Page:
Who will represent Anglos, Diaspora Jewry in the new Knesset?

Here are 10 candidates to take that mantle and serve as the Congressman in the Knesset of Jerusalem Post readers

THE KNESSET building in Jerusalem holds one of the world’s smallest legislatures. (photo credit: MARC ISRAEL SELLEM/THE JERUSALEM POST)
THE KNESSET building in Jerusalem holds one of the world’s smallest legislatures.
MK Michal Cotler-Wunsh attended her last Knesset committee meeting on Thursday, ahead of Tuesday’s swearing-in ceremony of the 24th Knesset.
Cotler-Wunsh said she made a point of considering the needs of Diaspora Jewry and immigrants to Israel in every committee meeting and every vote, and expressed concern that MKs of the new Knesset would not have similar priorities.
“The first advice I would give them is how important it is,” she said. “These issues are fundamental to the continued existence of the State of Israel. After having championed the challenges of olim and the Diaspora in every committee, I don’t know if I can name anyone who understands the fundamentals of looking at our relationship with Diaspora Jewry and the needs of immigrants who left their families behind.”
While none of the MKs elected to the new Knesset was raised in an English-speaking country like Cotler-Wunsh was, many have strong backgrounds in Diaspora Affairs and have pledged to help native English speakers in Israel. The following (in alphabetical order) are 10 candidates to take that mantle and serve as the “congressman” in the Knesset of Jerusalem Post readers:
Naftali Bennett (Yamina): A former minister of Diaspora Affairs, he says the future of Diaspora Jewry is what keeps him up at night. He advanced religious pluralism at the Western Wall. His parents made aliyah from San Francisco before he was born. His mother, Myrna, was deputy director-general of the Association of Americans and Canadians in Israel’s northern branch. He lived in New York for five years when he built his hi-tech company.
David Bitan (Likud):
He chaired the outgoing Knesset’s Immigration, Absorption and Diaspora Affairs Committee, where he was praised for his work on issues that matter to Diaspora Jewry including conversion, religious pluralism and problems integrating immigrants from Ethiopia. Before that he chaired the Jewish People’s Caucus in the Knesset and went on seven trips abroad to Jewish communities organized by the Jewish Agency.
Michael Biton (Blue and White): Lived in the US after his army service. Directed the United Israel Appeal (Canada) and Jewish Agency Beersheba Region. As mayor of Yerucham, he advanced his city’s partnership with Miami via the Agency. His wife, Ilana, is the daughter of a Conservative rabbi and has led a Hartman Institute program in Jewish pluralistic learning.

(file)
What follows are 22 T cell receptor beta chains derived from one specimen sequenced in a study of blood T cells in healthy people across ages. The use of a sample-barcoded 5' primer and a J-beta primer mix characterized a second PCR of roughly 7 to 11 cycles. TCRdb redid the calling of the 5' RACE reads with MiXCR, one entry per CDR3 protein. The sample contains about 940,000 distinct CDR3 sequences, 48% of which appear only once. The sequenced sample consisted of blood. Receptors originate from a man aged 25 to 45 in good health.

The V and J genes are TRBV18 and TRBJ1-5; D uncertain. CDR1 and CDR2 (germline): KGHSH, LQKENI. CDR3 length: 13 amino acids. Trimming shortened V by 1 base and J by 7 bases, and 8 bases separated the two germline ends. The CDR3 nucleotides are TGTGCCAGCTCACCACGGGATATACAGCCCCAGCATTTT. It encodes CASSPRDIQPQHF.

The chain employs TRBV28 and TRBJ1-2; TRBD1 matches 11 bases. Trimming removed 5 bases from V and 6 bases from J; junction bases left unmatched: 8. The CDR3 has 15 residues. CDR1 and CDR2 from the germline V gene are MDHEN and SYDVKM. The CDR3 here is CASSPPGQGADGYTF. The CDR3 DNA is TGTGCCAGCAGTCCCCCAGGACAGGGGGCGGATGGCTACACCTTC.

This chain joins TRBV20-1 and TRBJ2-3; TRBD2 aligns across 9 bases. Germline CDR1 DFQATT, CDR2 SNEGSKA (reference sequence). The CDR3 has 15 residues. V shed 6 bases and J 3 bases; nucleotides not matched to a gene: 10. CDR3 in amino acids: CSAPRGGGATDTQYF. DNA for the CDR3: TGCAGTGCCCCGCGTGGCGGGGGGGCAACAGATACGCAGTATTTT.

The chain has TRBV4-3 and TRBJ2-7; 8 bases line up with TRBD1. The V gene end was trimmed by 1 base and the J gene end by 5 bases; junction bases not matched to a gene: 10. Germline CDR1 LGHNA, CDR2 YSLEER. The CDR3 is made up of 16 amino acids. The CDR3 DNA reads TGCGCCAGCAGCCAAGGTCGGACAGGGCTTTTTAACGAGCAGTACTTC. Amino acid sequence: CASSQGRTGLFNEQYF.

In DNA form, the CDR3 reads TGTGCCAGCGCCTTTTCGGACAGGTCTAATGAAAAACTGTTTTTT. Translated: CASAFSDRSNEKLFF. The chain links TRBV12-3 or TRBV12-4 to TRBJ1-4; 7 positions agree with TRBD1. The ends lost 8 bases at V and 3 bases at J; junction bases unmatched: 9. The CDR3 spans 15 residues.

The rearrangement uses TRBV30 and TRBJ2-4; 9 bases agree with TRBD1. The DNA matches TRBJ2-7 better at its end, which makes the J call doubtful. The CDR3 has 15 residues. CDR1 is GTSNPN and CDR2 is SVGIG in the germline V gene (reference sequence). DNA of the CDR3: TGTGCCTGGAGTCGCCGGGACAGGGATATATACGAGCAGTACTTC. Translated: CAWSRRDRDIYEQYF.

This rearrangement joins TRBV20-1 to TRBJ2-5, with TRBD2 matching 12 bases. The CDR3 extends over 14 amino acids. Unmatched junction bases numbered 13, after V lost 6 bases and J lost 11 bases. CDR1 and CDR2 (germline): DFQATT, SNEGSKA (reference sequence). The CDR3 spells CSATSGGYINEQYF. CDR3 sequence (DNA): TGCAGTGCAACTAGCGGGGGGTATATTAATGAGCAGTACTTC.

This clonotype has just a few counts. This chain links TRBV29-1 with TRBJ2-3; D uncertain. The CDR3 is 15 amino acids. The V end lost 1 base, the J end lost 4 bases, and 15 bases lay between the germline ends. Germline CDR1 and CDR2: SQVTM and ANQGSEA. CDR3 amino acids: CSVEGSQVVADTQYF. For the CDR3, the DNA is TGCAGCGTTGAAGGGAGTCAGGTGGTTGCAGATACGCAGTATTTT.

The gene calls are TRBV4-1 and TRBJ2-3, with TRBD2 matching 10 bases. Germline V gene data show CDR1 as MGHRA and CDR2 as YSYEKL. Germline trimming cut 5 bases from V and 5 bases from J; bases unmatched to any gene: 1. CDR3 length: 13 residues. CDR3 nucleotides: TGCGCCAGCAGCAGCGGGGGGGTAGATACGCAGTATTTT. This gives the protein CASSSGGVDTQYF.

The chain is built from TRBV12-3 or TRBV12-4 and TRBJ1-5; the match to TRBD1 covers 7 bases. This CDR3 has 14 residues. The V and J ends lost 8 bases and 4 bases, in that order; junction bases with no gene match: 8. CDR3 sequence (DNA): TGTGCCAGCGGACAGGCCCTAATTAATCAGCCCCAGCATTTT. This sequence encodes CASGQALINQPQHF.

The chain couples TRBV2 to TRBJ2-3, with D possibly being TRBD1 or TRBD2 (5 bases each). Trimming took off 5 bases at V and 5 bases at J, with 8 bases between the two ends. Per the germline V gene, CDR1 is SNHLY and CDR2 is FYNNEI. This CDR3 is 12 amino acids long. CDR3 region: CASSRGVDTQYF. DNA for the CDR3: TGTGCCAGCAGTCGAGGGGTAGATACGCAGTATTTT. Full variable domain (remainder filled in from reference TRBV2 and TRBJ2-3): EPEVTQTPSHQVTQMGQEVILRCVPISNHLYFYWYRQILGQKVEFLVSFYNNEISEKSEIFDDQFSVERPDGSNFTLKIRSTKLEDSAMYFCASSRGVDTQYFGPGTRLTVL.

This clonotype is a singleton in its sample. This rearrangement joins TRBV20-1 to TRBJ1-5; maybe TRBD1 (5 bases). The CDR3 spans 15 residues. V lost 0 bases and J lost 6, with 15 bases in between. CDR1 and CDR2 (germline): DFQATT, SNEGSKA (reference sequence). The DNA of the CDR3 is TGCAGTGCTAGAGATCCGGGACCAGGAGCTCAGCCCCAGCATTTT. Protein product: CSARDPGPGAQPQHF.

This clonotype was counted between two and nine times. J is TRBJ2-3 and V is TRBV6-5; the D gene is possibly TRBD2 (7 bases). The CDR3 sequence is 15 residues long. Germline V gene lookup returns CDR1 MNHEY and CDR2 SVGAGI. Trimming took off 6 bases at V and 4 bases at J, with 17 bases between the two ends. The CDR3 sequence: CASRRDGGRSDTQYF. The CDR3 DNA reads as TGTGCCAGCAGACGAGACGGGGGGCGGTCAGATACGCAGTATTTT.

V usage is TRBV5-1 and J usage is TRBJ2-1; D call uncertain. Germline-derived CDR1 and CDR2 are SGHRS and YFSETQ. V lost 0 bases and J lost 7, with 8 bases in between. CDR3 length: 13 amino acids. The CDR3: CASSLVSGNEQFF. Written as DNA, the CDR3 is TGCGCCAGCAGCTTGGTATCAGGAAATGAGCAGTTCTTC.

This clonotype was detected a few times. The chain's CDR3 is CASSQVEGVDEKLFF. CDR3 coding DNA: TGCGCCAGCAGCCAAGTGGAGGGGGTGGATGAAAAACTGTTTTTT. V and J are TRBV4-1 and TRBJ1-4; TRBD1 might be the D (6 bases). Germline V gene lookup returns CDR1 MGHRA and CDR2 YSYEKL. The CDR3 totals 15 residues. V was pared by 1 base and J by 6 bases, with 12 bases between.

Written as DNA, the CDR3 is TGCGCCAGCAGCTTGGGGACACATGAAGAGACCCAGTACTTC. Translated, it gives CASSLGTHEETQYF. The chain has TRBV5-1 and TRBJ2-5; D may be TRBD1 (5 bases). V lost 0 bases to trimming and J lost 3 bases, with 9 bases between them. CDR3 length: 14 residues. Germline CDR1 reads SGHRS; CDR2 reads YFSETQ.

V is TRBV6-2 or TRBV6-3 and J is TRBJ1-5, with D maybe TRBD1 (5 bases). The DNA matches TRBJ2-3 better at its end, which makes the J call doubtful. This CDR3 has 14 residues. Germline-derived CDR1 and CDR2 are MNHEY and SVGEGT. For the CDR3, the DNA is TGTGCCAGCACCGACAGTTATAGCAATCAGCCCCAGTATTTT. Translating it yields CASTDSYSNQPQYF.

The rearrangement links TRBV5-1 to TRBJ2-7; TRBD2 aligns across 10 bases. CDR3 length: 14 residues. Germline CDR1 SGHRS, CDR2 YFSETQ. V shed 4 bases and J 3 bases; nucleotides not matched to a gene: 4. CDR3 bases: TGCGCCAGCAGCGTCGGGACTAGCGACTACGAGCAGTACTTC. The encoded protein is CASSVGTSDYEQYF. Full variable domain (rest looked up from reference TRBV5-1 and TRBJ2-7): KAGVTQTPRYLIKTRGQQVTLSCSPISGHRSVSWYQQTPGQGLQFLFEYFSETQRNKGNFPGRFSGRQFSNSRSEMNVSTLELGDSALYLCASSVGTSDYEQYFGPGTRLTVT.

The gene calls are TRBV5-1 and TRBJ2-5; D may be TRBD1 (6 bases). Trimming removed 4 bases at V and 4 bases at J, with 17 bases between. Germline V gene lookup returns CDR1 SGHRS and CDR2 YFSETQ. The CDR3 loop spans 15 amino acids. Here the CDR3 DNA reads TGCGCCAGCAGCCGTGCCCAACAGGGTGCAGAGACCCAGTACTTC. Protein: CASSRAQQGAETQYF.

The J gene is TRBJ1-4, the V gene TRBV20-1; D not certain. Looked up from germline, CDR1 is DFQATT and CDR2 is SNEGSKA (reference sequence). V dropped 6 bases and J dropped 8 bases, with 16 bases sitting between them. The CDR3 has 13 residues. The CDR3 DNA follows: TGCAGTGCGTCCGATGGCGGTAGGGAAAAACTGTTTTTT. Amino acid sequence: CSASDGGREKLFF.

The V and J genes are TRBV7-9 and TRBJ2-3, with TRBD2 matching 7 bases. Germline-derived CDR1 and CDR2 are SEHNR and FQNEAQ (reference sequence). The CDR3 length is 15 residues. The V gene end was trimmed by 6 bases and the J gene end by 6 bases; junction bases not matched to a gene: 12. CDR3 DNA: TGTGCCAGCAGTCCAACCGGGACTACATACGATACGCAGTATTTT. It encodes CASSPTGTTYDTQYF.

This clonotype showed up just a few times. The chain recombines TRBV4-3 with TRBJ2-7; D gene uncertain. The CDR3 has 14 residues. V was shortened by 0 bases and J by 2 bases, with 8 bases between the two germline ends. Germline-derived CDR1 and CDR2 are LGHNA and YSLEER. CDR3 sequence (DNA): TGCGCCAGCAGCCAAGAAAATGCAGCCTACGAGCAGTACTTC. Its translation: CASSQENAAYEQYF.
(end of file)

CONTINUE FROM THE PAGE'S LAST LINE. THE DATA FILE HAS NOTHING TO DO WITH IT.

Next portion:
Tzachi Hanegbi (Likud): Well versed in issues of religious pluralism, he negotiated the Western Wall agreement on behalf of Prime Minister Benjamin Netanyahu. During the pandemic, an appeals committee he headed helped hundreds of family members of immigrants enter Israel. His wife and children are native English speakers.
Sharren Haskel (New Hope): She was born in Toronto and lived in Australia, where she earned a veterinary degree. As an MK, she has championed Diaspora affairs and became the MK most sent abroad by the Knesset to defend Israel in inter-parliamentary events. She chaired the Knesset Christian Allies Caucus in the outgoing parliament.
Rabbi Gilad Kariv (Labor): Director of the Reform Movement in Israel for many years, he is committed to using his post as an MK not only to advance religious pluralism but also to represent the Diaspora and English speakers in Israel, regardless of religious affiliation. He vowed to be the emissary of world Jewry in the Knesset.
Yitzhak Pindrus (United Torah Judaism):
Born in Jerusalem to immigrants from Cleveland and Boston, he had to renounce his American citizenship when he entered the Knesset. Since then, he has been the voice of English-speaking haredim (ultra-Orthodox) in the Knesset, helping countless English speakers in Israel and abroad during the pandemic.
Simcha Rothman (Religious Zionist Party):
He earned his law  degree in the joint program of Northwestern University and Tel Aviv University in Israel and Chicago, and has family in the US, Canada and Australia. With a native English-speaking wife and children, he says he “feels at home in the Anglo community,” and wants to be the address of English speakers in Israel.
Elazar Stern (Yesh Atid): Focuses on religion and state and advancing tolerant Modern Orthodoxy on issues like the status of women, conversion, Shabbat and kashrut, which has made him a sought after lecturer to Diaspora communities in Israel and organizations abroad. He is one of Yesh Atid’s main voices to English speakers in Israel.
Tamar Zandberg (Meretz): She has been active in the Women of the Wall group and comes to their monthly Rosh Hodesh services at the Western Wall wearing a colorful tallit (prayer shawl), which is prominently displayed in her office. She called Meretz the voice of the Jewish Diaspora and religious pluralism in Israel, and said relations with the Jewish world are important to her.